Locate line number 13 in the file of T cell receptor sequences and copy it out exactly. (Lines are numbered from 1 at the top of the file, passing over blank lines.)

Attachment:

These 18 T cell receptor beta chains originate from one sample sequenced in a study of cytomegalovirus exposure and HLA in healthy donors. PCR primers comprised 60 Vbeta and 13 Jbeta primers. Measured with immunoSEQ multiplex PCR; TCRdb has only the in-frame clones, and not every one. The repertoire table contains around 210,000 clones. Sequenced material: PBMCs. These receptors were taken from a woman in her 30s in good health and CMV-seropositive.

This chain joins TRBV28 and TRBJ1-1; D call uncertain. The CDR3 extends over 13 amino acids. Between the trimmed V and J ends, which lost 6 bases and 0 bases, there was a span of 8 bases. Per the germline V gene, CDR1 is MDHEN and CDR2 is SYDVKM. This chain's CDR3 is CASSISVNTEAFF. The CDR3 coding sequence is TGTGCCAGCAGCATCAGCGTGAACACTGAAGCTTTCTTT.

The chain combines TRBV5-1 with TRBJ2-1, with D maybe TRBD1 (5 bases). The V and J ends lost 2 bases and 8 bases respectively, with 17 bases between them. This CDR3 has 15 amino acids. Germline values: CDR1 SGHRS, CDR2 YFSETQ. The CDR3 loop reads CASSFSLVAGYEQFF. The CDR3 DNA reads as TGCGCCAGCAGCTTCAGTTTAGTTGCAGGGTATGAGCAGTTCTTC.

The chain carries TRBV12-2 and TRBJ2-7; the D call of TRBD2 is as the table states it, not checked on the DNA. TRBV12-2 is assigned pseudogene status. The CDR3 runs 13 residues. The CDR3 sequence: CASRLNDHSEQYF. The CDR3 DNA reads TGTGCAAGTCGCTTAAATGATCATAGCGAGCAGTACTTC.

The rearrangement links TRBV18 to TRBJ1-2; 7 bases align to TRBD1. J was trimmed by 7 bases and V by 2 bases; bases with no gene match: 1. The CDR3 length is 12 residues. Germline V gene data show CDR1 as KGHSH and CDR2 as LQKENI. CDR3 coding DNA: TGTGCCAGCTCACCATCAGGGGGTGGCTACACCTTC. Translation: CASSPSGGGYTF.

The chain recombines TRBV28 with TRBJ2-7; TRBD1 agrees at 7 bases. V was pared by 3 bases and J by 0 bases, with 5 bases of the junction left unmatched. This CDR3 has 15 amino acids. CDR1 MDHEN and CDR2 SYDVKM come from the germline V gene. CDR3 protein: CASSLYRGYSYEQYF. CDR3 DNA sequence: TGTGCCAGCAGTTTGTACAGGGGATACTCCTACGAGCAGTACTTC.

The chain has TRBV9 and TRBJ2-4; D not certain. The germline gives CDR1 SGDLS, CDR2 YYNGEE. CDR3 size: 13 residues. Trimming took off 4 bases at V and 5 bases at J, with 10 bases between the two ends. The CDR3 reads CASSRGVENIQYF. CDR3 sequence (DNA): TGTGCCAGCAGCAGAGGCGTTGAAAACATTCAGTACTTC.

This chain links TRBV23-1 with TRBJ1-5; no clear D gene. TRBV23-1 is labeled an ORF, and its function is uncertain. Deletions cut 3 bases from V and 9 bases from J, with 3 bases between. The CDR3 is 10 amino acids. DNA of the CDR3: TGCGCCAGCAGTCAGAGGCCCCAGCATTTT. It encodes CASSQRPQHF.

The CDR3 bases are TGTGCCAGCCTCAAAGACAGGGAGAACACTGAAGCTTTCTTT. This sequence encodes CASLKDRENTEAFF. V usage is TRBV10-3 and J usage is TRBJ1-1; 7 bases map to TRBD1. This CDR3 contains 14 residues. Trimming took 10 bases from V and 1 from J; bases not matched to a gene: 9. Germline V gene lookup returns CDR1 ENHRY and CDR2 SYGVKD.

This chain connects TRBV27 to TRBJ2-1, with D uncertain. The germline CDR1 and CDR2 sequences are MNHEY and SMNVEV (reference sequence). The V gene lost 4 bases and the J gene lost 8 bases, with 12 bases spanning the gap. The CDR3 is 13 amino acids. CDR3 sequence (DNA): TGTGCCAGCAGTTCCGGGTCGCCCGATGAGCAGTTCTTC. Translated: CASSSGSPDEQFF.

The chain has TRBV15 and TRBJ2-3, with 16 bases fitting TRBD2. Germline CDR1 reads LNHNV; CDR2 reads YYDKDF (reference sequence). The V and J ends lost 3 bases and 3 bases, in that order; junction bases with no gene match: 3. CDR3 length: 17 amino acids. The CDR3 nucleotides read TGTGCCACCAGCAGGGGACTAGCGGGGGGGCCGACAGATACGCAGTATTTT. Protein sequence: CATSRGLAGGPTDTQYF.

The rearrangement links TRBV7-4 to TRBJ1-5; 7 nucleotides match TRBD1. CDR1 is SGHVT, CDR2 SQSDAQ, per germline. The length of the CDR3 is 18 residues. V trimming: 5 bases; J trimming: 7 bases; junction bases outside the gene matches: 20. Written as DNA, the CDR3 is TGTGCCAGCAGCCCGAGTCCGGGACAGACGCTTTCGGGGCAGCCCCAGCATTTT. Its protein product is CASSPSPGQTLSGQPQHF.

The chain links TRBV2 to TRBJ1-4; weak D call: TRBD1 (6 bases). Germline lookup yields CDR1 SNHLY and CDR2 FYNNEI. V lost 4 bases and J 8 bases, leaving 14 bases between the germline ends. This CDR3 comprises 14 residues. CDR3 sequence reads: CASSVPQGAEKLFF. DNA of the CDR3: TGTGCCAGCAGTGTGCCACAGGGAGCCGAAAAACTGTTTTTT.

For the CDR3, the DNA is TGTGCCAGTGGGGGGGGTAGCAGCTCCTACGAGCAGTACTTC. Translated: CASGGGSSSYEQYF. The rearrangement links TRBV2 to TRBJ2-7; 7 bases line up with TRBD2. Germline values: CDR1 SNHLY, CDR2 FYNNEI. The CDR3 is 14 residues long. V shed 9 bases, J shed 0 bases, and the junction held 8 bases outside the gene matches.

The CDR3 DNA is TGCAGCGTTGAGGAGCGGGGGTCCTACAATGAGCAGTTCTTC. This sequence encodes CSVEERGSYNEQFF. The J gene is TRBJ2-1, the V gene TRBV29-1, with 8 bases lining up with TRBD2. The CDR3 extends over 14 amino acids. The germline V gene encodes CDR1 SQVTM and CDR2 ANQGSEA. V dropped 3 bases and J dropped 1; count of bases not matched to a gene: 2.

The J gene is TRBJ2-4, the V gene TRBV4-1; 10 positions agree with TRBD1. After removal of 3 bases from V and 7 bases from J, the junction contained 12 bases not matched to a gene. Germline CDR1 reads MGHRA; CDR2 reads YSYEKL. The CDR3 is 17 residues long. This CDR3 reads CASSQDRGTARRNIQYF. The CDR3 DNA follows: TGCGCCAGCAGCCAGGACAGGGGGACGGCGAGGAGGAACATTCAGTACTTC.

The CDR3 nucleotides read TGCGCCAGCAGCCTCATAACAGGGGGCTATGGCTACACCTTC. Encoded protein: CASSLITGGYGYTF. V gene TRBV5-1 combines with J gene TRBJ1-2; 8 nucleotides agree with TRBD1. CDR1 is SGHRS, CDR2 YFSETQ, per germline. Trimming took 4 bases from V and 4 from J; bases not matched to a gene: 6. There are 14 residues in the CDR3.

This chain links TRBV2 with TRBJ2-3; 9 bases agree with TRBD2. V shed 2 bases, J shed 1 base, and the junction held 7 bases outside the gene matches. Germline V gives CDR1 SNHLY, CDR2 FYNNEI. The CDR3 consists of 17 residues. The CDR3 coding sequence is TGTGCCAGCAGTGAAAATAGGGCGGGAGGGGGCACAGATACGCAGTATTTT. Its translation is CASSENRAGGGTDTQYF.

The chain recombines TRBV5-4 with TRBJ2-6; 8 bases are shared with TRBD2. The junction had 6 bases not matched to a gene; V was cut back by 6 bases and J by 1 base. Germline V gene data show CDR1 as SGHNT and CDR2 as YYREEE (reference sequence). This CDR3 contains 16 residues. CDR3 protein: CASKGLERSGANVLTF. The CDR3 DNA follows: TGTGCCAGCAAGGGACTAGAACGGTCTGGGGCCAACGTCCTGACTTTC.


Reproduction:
The chain links TRBV2 to TRBJ1-4; weak D call: TRBD1 (6 bases). Germline lookup yields CDR1 SNHLY and CDR2 FYNNEI. V lost 4 bases and J 8 bases, leaving 14 bases between the germline ends. This CDR3 comprises 14 residues. CDR3 sequence reads: CASSVPQGAEKLFF. DNA of the CDR3: TGTGCCAGCAGTGTGCCACAGGGAGCCGAAAAACTGTTTTTT.